● In 2005–2008, based on fasting glucose or hemoglobin A1C (A1C) levels, 35 percent of U.S. adults ages 20 years or older had prediabetes - 50 percent of adults ages 65 years or older. Applying this percentage to the entire U.S. population in 2010 yields an estimated 79 million American adults ages 20 years or older with prediabetes.

   ● Diabetes is the leading cause of kidney failure, nontraumatic lower-limb amputations, and new cases of blindness among adults in the United States.

   ● Diabetes is a major cause of heart disease and stroke.

   ● Diabetes is the seventh leading cause of death in the United States.

Older Adults with Diabetes Live Long Enough to Benefit from Interventions

‘…with the exception of patients over age 76 with the poorest health status, all showed strong survival rates’ - U-M study - May 2, 2012


Lifestyle Changes Reduced Type 2 Diabetes Risk 58%; Highly Effective for Seniors

Over 10 years, the lifestyle and metformin interventions resulted in health benefits and reduced the costs of inpatient and outpatient care and prescriptions…

March 22, 2012


Diabetes Drug TAX-875 Improves Glucose Control Without Increasing Hypoglycemia

Researchers say it is as effective as glimepiride with lower risk of drop in blood sugar - good news for about 11 million seniors with type 2 diabetes

Feb. 27, 2012


Older Women with Diabetes Have Greater Hearing Loss as They Age

Men lose even more hearing regardless of diabetes or age; women lose less if diabetes controlled

Jan. 26, 2012


Statins of Any Kind May Increase Risk of Diabetes in Postmenopausal Women

Researchers say current recommendations by diabetes association nor statin guidelines should change - Jan. 10, 2012


Diabetes Drugs, Blood Thinners Cause 2/3 of Senior Citizen Adverse Events, Hospitalizations

Almost half of cases are in elderly aged 80 plus; overdoses, stronger than expected effect most common causes - Nov. 26, 2011


Raising 'Good' Cholesterol Reduces Heart Attack, Stroke Risk in Diabetes Patients

And, risks of heart attack and stroke increase when 'good' cholesterol levels go down - Oct. 7, 2011


Dieting Beats Exercise for Diabetes Prevention in Older Women, Combo Is Best

Strengthening exercise appears to have greater benefits for insulin resistance than aerobic exercise - Sept. 2, 2011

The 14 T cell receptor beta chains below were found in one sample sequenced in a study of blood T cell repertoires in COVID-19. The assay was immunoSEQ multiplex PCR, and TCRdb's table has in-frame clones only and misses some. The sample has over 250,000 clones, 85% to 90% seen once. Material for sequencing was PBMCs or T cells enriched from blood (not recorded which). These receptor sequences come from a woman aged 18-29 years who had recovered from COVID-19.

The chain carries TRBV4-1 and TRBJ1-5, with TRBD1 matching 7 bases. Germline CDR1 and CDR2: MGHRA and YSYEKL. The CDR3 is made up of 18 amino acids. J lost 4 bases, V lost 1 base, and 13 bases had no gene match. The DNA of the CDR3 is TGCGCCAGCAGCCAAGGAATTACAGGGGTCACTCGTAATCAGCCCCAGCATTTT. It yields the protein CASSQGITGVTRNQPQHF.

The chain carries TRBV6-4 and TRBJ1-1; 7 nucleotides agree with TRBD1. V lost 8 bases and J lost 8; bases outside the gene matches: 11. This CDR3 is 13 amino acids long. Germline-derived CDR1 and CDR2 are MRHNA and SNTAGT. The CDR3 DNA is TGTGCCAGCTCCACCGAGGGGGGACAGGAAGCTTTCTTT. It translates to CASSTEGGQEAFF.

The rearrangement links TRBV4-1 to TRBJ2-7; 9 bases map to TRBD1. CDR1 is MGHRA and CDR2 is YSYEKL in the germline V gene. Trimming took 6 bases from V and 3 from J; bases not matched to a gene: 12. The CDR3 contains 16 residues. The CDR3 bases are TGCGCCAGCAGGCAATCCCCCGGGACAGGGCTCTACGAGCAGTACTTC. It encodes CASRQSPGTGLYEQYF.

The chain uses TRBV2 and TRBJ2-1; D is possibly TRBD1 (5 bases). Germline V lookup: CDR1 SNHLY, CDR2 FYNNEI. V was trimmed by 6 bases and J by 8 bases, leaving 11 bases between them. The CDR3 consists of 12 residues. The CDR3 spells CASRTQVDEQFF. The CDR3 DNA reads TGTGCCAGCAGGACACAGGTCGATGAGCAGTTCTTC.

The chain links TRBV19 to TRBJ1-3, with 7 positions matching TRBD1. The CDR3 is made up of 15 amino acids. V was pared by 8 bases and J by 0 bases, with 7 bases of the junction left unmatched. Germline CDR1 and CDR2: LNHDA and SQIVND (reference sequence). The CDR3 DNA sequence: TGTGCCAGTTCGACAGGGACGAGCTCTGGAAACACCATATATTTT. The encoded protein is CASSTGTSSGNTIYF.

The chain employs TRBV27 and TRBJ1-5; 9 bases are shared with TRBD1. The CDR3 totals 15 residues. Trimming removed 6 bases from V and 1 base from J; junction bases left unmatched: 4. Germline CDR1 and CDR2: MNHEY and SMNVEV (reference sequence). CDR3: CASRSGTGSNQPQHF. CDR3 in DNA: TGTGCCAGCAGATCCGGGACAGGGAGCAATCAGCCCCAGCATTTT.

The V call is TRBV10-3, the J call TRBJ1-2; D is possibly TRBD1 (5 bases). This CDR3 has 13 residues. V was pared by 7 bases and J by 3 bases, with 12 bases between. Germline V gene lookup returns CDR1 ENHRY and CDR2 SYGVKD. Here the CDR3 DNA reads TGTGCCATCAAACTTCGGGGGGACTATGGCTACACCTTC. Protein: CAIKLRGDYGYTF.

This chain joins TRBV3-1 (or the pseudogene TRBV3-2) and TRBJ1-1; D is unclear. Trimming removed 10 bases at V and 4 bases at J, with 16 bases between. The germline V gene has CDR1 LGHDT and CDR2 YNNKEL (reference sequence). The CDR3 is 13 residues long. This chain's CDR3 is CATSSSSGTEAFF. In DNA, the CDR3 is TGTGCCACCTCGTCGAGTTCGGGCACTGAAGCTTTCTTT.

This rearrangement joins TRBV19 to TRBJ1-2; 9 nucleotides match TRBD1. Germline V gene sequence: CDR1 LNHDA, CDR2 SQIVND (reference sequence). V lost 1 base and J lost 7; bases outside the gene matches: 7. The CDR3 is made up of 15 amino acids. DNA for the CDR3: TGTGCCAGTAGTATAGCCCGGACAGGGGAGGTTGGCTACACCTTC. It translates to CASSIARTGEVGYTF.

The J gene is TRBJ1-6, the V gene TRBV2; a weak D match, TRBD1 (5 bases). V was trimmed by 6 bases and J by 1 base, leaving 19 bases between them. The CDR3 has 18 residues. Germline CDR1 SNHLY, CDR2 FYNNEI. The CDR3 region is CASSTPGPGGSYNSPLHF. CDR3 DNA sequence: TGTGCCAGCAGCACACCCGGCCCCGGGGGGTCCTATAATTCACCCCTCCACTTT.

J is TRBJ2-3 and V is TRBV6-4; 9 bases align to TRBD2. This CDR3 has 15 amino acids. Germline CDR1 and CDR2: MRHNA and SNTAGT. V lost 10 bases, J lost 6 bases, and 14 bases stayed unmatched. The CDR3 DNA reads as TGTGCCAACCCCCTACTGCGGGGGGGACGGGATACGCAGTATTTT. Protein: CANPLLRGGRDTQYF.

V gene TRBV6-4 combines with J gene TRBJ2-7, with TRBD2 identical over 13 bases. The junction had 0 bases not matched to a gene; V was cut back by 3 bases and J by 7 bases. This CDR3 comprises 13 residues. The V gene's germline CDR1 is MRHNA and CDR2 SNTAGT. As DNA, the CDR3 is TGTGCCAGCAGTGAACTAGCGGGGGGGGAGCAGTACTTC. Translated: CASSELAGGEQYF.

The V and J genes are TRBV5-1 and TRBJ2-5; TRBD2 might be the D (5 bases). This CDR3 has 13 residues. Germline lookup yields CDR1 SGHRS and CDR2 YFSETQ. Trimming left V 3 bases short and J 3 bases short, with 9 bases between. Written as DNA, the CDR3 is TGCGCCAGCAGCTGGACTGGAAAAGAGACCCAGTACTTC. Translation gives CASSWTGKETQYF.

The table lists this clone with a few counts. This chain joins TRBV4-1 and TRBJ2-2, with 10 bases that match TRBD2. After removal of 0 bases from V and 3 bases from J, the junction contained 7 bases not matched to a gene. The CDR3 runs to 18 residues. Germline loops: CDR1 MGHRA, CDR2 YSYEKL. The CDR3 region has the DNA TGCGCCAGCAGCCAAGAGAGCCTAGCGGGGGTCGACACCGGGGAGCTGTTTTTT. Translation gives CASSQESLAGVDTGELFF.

Older Diabetes Patients with Very Low Glucose Have Slightly Higher Risk of Death

Well controlled blood sugar level lowers risk of heart attack, amputation, kidney disease - April 18, 2011


Senior Citizens Lead the Way as Diabetes Spreads to 26 Million in New U.S. Estimate

Estimates in U.S. have risen since CDC estimated in 2008 that 23.6 million (7.8) had diabetes and 57 million adults had prediabetes - Jan. 27, 2011


Older Women with Diabetes and Depression Have Twice the Risk of Death

Both problems linked to unhealthy behaviors such as smoking, poor diet and a sedentary lifestyle - Jan. 3, 2011


Fat Distribution Plays Key Role in Weight Loss Success in Patients at Risk of Diabetes

‘Abdominal and liver fat are the two most important factors in predicting whether a lifestyle intervention will be successful’

Aug. 24, 2010


An Old Antibiotic Appears to Reduce Stroke Risk, Injury for Diabetics

Almost 70% of Americans dying with diabetes found to show a major vascular event such as a stroke or heart attack as a cause of death

Aug. 23, 2010


Getting Fat After Age 50 Greatly Increases Diabetes Risk that Already Escalates for Seniors

‘Participants with a greater than 4 inch increase in waist size from baseline to the third follow-up visit had a 70 percent higher risk of type 2 diabetes…’

June 22, 2010


Study Pinpoints Atrial Fibrillation Risk at 40 Percent for Those with Diabetes, Maybe Higher

Nearly nine in 100 people over age 80 - have atrial fibrillation; risk rises by 3% for each additional year patients have diabetes – watch video

April 23, 2010


Considering Type 2 Diabetes Treatment, Experts Say 1 Size Does Not Fit All

International group recommends individualized therapies; Almost one of every four senior citizens has diabetes

April 5, 2010


Senior Women at High Risk of Bone Fractures After Taking Diabetes Drugs Avandia or Actos

TZDs have previously been linked to bone loss, increasing fracture risk; type 2 diabetes and insulin also increase risk for fractures

Feb. 10, 2010


Victoza (liraglutide) Gets FDA Approval as New Treatment for Type 2 Diabetes

Seniors aged 60 with type 2 diabetes are about one-third of all adults with this chronic disease

Jan. 27, 2010


Harvard Scientists Move Closer to Correcting Cellular Defects That Lead to Diabetes

Report says the G6PD protein, which produces essential antioxidant NAPDH, could prevent the death of pancreatic beta cells, the root cause of diabetes

Jan. 4, 2010


Seniors May Reduce Risk of Type 2 Diabetes by Half with More Exercise, Less Weight

Modest weight loss or taking anti-diabetic drug for 10 years lowers risk of type 2 diabetes in high risk people of all ages

Nov. 2, 2009


Diabetes Patients May Have Wrong Idea About Taking Insulin: Should be Front-Line Defense

Common fears of weight gain, developing low blood-sugar, decline in quality of life are largely unfounded, researchers find

Aug. 11, 2009